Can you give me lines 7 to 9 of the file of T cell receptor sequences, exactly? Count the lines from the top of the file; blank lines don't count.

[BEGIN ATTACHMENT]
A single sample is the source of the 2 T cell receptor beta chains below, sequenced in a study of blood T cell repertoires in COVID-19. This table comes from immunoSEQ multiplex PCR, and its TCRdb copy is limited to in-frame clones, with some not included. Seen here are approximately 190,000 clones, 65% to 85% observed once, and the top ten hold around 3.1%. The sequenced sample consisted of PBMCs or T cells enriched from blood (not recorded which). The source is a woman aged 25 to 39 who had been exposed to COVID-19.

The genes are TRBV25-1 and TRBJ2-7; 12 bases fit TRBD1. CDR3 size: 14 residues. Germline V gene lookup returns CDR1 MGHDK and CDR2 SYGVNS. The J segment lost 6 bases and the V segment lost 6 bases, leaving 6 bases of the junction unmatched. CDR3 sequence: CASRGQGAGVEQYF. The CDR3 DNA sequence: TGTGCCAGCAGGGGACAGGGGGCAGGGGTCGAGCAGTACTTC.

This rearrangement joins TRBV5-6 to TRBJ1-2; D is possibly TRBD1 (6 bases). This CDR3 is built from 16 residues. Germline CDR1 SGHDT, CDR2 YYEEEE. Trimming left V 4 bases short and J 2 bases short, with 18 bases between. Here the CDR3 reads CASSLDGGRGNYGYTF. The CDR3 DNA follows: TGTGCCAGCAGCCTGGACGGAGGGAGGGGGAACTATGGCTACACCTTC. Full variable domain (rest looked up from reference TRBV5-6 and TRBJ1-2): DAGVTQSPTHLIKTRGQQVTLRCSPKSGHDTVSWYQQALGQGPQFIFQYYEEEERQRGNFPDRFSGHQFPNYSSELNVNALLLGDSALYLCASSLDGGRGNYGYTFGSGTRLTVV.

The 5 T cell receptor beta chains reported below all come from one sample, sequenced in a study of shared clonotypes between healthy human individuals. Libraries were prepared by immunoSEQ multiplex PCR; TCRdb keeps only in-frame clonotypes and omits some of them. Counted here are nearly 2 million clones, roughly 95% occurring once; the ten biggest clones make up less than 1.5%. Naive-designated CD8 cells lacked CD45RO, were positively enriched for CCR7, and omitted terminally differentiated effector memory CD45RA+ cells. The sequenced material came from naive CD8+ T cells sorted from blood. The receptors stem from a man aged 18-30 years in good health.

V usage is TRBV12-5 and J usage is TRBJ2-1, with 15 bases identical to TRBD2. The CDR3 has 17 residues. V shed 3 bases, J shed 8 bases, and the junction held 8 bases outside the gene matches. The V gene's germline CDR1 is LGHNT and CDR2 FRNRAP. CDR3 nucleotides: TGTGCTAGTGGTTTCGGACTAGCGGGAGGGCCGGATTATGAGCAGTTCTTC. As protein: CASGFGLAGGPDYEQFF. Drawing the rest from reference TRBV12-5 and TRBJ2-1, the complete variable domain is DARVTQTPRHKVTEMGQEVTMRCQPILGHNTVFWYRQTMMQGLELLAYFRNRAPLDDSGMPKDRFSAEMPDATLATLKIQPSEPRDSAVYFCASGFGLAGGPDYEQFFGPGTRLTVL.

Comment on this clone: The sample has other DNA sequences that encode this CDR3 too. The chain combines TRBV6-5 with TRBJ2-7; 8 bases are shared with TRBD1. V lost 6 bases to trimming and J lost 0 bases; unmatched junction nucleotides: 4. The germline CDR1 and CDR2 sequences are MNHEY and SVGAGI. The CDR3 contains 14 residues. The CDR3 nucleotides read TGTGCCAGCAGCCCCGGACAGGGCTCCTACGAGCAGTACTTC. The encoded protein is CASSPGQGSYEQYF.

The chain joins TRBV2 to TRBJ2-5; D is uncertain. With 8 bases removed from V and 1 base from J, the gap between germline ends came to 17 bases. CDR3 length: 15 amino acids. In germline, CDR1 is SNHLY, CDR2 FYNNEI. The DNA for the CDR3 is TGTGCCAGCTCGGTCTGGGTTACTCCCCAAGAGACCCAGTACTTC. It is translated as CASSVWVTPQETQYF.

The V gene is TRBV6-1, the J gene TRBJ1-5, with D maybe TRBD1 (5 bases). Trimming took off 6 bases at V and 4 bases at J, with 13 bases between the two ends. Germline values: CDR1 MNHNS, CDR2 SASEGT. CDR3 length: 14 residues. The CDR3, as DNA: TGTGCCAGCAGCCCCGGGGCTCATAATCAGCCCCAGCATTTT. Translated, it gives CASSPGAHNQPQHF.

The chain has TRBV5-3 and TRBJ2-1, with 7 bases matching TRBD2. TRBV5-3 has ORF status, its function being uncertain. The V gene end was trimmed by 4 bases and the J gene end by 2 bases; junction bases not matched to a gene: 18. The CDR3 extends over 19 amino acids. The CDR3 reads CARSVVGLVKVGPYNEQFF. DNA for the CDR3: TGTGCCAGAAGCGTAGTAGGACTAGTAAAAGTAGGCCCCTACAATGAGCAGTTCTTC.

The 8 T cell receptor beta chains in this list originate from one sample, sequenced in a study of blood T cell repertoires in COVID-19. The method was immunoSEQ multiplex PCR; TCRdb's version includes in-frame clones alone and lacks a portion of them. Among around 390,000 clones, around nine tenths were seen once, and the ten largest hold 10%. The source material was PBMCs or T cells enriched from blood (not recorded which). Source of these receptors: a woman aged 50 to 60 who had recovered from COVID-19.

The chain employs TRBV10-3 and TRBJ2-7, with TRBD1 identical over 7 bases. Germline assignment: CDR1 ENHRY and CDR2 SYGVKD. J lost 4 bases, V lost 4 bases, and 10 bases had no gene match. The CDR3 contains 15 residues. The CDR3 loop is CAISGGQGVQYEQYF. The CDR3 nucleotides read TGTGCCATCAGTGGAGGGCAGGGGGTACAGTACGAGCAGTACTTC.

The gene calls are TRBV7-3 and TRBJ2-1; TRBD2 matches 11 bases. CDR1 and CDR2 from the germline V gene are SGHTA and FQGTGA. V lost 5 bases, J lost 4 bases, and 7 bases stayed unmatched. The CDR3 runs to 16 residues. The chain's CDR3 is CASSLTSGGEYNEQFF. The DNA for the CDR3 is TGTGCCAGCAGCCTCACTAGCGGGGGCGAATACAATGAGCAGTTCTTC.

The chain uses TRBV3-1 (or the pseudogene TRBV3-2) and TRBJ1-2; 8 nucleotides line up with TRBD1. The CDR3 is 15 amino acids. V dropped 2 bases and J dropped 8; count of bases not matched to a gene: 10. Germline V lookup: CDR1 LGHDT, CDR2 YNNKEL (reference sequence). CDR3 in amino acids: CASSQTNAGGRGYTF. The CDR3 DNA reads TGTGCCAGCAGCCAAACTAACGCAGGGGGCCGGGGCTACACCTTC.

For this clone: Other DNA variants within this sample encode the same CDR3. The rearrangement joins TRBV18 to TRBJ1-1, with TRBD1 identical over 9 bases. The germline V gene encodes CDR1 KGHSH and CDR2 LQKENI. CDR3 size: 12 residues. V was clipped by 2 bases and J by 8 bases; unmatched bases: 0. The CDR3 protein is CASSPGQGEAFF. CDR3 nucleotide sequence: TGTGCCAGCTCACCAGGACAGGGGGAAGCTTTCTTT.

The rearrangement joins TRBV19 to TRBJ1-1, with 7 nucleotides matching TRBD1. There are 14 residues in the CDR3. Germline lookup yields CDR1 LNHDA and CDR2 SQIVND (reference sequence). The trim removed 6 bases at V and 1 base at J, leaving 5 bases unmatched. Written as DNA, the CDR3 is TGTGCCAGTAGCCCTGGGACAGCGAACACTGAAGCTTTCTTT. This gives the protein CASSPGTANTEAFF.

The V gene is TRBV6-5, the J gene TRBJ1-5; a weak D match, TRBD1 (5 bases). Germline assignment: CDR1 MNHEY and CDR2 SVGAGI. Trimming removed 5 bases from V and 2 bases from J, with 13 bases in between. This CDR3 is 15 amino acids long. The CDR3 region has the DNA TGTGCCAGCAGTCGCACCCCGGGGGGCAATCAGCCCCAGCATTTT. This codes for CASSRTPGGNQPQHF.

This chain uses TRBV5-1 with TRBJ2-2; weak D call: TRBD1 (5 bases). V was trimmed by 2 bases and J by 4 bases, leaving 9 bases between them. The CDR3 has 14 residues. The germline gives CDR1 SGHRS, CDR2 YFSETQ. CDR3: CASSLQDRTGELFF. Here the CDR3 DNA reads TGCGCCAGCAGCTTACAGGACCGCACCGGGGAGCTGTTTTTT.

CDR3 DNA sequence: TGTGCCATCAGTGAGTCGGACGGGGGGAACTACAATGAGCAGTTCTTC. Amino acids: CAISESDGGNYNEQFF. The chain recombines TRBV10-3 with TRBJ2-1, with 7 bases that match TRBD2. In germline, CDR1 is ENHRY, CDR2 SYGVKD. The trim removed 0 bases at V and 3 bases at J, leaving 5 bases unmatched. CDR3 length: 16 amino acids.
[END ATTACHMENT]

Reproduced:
The chain joins TRBV2 to TRBJ2-5; D is uncertain. With 8 bases removed from V and 1 base from J, the gap between germline ends came to 17 bases. CDR3 length: 15 amino acids. In germline, CDR1 is SNHLY, CDR2 FYNNEI. The DNA for the CDR3 is TGTGCCAGCTCGGTCTGGGTTACTCCCCAAGAGACCCAGTACTTC. It is translated as CASSVWVTPQETQYF.

The V gene is TRBV6-1, the J gene TRBJ1-5, with D maybe TRBD1 (5 bases). Trimming took off 6 bases at V and 4 bases at J, with 13 bases between the two ends. Germline values: CDR1 MNHNS, CDR2 SASEGT. CDR3 length: 14 residues. The CDR3, as DNA: TGTGCCAGCAGCCCCGGGGCTCATAATCAGCCCCAGCATTTT. Translated, it gives CASSPGAHNQPQHF.

The chain has TRBV5-3 and TRBJ2-1, with 7 bases matching TRBD2. TRBV5-3 has ORF status, its function being uncertain. The V gene end was trimmed by 4 bases and the J gene end by 2 bases; junction bases not matched to a gene: 18. The CDR3 extends over 19 amino acids. The CDR3 reads CARSVVGLVKVGPYNEQFF. DNA for the CDR3: TGTGCCAGAAGCGTAGTAGGACTAGTAAAAGTAGGCCCCTACAATGAGCAGTTCTTC.